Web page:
Home-equity lending is on a roll this year, with the combined volume of home-equity lines of credit (HELOCs) and traditional closed-end home equity loans up 47% from January to May of 2022, compared with the same period last year.
Nearly $69 billion in HELOC credit limits and $27 billion in closed-end home-equity loans were originated over the first five months of 2021. That compares with $101 billion in HELOC volume and $38 billion in closed-end home-equity originations over the same period this year, according to a new report by the Urban Institute’s Housing Finance Policy Center.
Closed-end home-equity loans generally carry a fixed interest rate and involve a single lump-sum disbursement at the beginning of the loan, with repayment beginning immediately. HELOCs, by contrast, are revolving debt generally featuring a variable interest rate, like credit cards, and normally do not involve a single lump-sum disbursement. Instead, HELOCs offer two distinct periods during the term of the loan — a 10-year draw period and a 15-year repayment period, for example.
“With the economics of cash-out refinance worsening amidst higher rates, homeowners are showing increased willingness to use home equity lines of credit (HELOC) and home equity loans to tap equity,” the recent Housing Finance Policy Center report states.
“…homeowners are showing increased willingness to use home equity lines of credit (HELOC) and home equity loans to tap equity– Housing Finance Policy Center report
The increasing popularity of home-equity loans also is expected to help revitalize interest in aggregating HELOCS for residential mortgage-backed securities (RMBS) offerings, which have been nearly nonexistent since the 2008 global financial crisis, according to a recent HELOC-focused report by bond-rating firm DBRSMorningstar.
“A few HELOC securitizations have been issued recently, after having been non-existent in the post-financial-crisis era…,” the DBRS Morningstar report states. “More potential issuers have looked to add HELOC securitization funding this year, especially given the dramatic rise in home values providing increased home-equity availability.
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“As HELOC originations grow from both bank and nonbank financial lenders, HELOC RMBS may see additional issuer opportunities, and structure formats will likely adapt to the unique features and risk aspects of the HELOC products of today.”
The DBRS Morningstar report also points out that nonbanks have started offering HELOCs that feature “slight variations on the traditional depository HELOC form,” such as shorter terms, fixed rates and an option for a lump-sum disbursement during the draw period. Among the nonbanks that either have or plan to introduce HELOC loan products are Rocket Mortgage, Guaranteed Rate, loanDepot and New Residential Investment Corp. (recently rebranded as Rithm Capital).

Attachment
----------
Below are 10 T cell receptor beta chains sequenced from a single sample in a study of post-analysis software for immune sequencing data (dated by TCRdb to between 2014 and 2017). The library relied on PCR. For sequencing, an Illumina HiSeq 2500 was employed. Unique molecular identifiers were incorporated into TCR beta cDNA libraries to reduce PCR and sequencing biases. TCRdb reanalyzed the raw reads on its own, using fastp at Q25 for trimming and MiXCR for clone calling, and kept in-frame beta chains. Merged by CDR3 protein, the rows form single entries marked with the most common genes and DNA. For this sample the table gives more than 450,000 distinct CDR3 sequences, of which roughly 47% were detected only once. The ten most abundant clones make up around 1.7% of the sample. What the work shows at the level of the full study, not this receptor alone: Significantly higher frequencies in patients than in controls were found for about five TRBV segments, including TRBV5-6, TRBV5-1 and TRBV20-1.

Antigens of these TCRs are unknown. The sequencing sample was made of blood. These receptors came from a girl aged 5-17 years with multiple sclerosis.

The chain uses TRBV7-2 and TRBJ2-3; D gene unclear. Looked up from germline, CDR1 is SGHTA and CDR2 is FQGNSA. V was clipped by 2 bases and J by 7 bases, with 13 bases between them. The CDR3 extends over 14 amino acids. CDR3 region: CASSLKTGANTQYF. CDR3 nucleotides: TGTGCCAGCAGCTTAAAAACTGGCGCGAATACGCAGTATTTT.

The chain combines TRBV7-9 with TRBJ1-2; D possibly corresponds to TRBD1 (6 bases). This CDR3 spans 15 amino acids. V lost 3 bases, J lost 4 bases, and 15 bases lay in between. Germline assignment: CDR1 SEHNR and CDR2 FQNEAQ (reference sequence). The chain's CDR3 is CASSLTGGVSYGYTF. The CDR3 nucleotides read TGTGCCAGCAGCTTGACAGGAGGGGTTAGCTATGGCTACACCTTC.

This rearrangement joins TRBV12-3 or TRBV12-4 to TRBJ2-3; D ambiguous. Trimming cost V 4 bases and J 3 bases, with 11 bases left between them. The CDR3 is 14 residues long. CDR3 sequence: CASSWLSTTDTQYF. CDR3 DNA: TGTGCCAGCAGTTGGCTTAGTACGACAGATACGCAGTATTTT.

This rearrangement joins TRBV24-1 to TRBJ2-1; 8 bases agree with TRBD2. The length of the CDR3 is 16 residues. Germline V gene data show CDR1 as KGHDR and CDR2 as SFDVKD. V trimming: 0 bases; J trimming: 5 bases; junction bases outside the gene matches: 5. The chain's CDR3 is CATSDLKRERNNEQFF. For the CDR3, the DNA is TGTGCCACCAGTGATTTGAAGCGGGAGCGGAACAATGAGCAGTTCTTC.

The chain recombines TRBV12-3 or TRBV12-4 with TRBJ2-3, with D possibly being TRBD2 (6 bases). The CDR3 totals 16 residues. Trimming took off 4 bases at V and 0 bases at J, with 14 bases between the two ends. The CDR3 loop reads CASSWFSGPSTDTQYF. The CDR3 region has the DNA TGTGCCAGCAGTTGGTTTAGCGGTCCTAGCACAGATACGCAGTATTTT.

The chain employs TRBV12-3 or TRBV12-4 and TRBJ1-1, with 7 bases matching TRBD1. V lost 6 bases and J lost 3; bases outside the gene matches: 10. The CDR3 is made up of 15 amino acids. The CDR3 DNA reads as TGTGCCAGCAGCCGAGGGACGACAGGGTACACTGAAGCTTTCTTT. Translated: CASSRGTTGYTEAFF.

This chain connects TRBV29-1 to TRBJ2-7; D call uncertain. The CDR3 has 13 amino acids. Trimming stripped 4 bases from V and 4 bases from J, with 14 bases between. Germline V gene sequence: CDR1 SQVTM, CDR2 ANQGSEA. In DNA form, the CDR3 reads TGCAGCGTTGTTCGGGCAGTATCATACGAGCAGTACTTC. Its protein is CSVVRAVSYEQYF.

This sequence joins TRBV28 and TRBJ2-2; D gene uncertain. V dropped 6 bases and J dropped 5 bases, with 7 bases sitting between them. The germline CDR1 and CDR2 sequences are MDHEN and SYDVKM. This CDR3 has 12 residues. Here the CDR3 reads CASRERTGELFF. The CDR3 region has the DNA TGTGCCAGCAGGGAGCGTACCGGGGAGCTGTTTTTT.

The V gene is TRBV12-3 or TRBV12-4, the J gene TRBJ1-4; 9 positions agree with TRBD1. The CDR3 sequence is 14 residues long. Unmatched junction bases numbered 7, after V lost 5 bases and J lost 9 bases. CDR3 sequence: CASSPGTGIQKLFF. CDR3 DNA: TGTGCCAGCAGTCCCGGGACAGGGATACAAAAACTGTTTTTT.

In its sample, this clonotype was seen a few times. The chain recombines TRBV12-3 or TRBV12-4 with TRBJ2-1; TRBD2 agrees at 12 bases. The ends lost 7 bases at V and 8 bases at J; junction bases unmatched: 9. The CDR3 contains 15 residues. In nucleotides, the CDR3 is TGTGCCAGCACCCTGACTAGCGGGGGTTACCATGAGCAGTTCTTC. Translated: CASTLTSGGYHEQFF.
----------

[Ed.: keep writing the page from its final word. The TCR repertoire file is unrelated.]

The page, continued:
DBRS Morningstar’s report also notes that from 2019 to the present, a total of only nine residential mortgage-backed securities (RMBS) offerings have been completed involving HELOCs as collateral.
One of those deals made its way to the market this year. That deal, dubbed GRADE 2022-SEQ2, was a $198.6 million RMBS offering sponsored by Saluda Grade Opportunities Fund LLC. It was backed by 2,327 loans that included a mix of both closed-end second-lien mortgages and HELOCs, according to a presale report by Kroll Bond Rating Agency (KBRA) .
The loan originator for the RMBS offering was Spring EQ LLC, which focuses on originating second-lien mortgages, including closed-end home equity loans and HELOCs. The initial note purchaser for the RMBS offering, which closed in April of this year, was Raymond James & Associates, according to the KBRA report.
“Balances on home-equity lines of credit (HELOCs) increased by $2 billion [in Q2], a modest increase but one that follows many years of declining balances.”– Fed report
The spike in home-equity lending also was called out by the Federal Reserve Bank of New York, which noted in its second-quarter 2022 Household Debt and Credit Report that limits on HELOCs jumped by $18 billion in the second quarter of this year. The jump represents “the first substantial increase in HELOC limits since 2011,” and is an indicator of an increase in new originations. HELOC balances stood at $319 billion for the second quarter, according to the Federal Reserve report.
“Balances on home-equity lines of credit (HELOCs) increased by $2 billion [in Q2], a modest increase but one that follows many years of declining balances,” the Fed report continued.
Another report by TransUnion shows the number of HELOC originations nationwide, based on the credit bureau’s analysis, jumped from 207,422 for second-quarter 2021 to 291,736 for the second quarter of this year — a 41% increase.
In addition, one of the largest lenders in the country, Bank of America, also reported a big jump in overall home-equity loan originations over the first six months of 2022 — from about $1.7 billion in 2021 to $4.6 billion this year based on the principal amount of the total line of credit, according to the bank’s second-quarter 2022 earnings report. HELOC’s were not broken out separately in that report.
“Cash-out refinance volumes are likely to remain muted for the foreseeable future as most borrowers will be reluctant to give up their ultra-low rates,” the Housing Finance Policy Center report states. “This suggests that demand for HELOCs and home-equity loans will remain strong, especially given the supply shortage and substantial equity build-up for existing homeowners.
“We would also expect home-equity credit availability to improve as mortgage lenders look for ways to approve more borrowers to keep volumes flowing.”